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Upcoming Events in the Department of Political Science

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Workshop on Experiments in Foreign Aid Research: Views from Donor and Recipient Publics

This workshop will feature new research on attitudes and behavior toward foreign aid in donor or recipient countries that draws on lab, field and survey experiments. The goals of the workshop are: (1) to bring academic scholars and members of the aid policy and development community together to discuss innovative research on foreign aid's impact on donor and recipient publics, and (2) to facilitate exchange of ideas between the two communities on new research that would be of direct value to policymakers.

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Sinopoli Lecture: Justifying the Jury

Although history provides many arguments in favor of juries, one justification must be paramount: the jury's ability to produce just verdicts. Why should we have any confidence in the jury's reliability? This talk by Melissa Schwartzberg, Silver Professor of Politics at New York University, will examine the egalitarian commitments that underlie our beliefs about the justice of jury verdicts, and how these commitments, and their challenges, shape how we justify democracy more generally.

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The Distortion of Related Beliefs

Andrew Little, assistant professor of political science at UC Berkeley, introduces a model to study the distortion of related beliefs.

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Disenchantment and Dealignment: The Individual-Level Effects of Public‐Party Incongruence

Ryan Bakker, director of the Center for the Study of Global Issues at the University of Georgia, gives a talk on factors contributing to an erosion of democratic norms, dissatisfaction with democracy, and anti‐establishment politics.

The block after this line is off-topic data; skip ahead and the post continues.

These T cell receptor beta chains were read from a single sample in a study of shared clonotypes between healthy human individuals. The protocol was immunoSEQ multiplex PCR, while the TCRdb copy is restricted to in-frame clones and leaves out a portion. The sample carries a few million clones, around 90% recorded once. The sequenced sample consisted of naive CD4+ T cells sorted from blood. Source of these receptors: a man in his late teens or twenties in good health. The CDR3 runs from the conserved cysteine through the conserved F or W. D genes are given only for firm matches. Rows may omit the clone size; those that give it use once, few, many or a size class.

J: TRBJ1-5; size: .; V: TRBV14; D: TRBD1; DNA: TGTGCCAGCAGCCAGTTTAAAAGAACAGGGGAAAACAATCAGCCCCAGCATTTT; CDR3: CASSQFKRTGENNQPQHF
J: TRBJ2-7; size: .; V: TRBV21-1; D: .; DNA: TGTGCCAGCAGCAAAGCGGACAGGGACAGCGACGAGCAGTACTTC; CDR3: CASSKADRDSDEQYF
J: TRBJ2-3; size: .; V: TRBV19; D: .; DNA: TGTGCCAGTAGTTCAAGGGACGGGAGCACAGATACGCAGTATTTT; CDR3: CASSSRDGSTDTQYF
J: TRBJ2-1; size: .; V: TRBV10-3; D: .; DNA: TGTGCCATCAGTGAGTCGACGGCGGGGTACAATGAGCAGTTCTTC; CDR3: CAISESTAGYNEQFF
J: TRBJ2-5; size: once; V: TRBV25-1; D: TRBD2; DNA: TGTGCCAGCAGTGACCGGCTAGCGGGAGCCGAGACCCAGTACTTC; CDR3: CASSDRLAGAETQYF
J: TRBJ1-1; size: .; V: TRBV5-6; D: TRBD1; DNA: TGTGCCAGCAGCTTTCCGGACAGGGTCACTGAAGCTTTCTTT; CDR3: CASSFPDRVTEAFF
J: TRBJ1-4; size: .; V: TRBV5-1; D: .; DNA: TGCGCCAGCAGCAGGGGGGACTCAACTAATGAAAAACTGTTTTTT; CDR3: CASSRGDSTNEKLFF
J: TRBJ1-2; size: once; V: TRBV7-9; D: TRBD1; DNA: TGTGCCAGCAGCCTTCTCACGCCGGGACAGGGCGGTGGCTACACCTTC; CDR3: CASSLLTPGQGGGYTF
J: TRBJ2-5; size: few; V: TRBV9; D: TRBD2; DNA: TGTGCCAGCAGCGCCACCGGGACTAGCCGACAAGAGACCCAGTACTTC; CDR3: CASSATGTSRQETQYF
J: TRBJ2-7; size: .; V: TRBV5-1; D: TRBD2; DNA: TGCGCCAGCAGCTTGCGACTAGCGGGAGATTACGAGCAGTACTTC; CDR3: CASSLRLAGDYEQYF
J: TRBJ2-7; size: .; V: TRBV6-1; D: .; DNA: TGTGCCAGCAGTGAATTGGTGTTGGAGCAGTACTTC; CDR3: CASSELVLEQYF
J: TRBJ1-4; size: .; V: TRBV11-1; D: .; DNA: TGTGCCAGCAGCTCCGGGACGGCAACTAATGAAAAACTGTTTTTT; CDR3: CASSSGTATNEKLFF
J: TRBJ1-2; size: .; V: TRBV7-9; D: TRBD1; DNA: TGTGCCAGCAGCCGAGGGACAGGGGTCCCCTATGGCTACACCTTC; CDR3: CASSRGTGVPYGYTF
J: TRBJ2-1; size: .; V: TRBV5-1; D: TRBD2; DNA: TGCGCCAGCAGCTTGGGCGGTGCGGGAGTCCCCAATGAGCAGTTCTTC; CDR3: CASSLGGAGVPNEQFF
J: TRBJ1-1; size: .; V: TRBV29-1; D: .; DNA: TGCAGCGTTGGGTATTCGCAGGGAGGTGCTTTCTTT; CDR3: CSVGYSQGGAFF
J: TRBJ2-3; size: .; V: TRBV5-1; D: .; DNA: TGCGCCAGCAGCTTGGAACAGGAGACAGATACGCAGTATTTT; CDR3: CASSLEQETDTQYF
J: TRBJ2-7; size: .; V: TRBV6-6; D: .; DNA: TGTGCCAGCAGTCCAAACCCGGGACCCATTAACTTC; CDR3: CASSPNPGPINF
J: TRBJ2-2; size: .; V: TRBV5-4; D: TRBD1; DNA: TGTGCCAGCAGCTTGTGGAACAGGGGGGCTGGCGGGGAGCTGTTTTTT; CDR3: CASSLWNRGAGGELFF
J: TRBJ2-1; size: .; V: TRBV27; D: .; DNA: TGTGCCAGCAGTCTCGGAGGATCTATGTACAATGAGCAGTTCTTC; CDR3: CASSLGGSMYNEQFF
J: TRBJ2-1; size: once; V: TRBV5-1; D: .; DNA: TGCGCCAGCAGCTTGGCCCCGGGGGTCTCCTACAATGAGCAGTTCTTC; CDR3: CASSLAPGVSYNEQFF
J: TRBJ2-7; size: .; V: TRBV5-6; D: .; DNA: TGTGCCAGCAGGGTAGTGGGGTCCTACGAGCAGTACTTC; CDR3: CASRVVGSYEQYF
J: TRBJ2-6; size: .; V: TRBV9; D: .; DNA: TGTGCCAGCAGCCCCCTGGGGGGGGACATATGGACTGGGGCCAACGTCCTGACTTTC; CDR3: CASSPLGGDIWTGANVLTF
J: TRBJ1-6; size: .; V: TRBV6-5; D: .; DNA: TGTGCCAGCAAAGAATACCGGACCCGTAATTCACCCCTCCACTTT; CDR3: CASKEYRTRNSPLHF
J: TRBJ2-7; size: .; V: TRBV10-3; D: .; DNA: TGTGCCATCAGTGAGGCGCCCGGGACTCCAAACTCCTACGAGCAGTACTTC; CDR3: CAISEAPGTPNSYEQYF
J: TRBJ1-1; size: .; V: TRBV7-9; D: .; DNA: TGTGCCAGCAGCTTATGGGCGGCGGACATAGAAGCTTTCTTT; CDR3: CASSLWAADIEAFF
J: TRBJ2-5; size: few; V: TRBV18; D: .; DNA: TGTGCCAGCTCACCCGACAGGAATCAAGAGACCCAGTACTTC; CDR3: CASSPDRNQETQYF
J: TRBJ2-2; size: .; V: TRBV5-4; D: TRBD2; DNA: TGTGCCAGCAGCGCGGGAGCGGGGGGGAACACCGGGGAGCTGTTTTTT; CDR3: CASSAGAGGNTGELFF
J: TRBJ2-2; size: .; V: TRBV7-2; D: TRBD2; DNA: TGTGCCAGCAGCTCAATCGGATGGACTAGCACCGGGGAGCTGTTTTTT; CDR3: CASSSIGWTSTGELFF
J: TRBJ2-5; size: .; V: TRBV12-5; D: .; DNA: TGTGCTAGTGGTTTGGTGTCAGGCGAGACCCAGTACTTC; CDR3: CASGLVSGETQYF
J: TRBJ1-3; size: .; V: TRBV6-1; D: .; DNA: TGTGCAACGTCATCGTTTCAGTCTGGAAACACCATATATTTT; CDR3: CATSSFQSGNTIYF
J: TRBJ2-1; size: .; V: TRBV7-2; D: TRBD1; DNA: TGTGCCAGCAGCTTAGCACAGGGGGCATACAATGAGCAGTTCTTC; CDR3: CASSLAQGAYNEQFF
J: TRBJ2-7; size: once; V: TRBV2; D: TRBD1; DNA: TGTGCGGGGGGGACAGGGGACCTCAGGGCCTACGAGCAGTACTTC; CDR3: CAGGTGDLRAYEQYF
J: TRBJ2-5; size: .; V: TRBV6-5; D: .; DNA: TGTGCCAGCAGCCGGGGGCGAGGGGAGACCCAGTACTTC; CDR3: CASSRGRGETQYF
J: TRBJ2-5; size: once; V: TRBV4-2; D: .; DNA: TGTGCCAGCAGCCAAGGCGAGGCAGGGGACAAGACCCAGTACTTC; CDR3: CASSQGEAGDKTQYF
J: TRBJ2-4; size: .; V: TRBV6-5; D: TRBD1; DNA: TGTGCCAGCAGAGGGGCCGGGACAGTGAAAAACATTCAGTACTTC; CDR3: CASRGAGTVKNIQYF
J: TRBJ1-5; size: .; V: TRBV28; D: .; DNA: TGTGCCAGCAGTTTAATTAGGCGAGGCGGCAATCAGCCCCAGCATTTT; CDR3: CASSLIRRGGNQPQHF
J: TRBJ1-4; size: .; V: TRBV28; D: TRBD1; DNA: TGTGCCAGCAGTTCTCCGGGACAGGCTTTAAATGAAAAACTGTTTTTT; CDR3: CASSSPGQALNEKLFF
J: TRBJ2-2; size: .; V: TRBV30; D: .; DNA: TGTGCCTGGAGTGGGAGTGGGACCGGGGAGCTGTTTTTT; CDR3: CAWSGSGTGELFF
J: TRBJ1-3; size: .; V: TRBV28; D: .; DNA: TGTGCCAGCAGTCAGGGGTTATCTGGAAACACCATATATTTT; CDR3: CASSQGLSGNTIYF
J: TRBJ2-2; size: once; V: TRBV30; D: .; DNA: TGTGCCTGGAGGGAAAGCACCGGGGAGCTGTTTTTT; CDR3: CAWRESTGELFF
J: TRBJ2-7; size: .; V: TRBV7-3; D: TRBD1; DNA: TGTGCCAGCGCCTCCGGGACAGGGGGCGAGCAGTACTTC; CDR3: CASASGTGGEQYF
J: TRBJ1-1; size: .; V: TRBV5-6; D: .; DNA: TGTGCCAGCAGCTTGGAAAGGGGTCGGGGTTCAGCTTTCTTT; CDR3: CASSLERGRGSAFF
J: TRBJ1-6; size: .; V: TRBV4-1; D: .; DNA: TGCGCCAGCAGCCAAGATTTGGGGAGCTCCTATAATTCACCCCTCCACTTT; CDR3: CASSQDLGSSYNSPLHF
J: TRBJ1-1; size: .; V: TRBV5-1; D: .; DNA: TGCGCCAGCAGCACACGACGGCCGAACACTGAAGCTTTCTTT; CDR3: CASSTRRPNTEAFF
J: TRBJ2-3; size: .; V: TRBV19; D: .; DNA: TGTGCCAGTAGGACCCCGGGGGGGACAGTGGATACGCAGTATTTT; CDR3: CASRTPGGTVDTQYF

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How Issue Publics Hold Legislators Accountable: Evidence from Longitudinal Survey Experiments

David Broockman, assistant professor of political economy at the Stanford Graduate School of Business, discusses findings that Americans are more likely to remember how their legislators voted when legislation impacts them personally.

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Do Electorally Vulnerable Legislators Grant More or Less Statutory Discretion to the Bureaucracy?

Mona Vakilifathi, assistant professor at the Robert F. Wagner Graduate School of Public Service at New York University, presents findings from a study of the California State Senate.

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Can Power Sharing Help Build Political Trust Following Civil War? Microlevel Evidence from Mindanao

Caroline Hartzell, professor of political science at Gettysburg College and a UC Davis alumna, draws from survey data in the Philippines to explore the potential for peace agreements to build trust.

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Preferences For and Against Independence: Evidence from Catalonia

Laia Balcells, associate professor of government at Georgetown University, presents findings of a recent survey of Catalans on proposed independence from Spain.

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Accountability Under Devolved Government: Evidence from a Field Experiment in Kenya

Leonardo Arriola, director of UC Berkeley's Center for African Studies, discusses how information and partisanship influences how Kenyan voters evaluate local incumbents.

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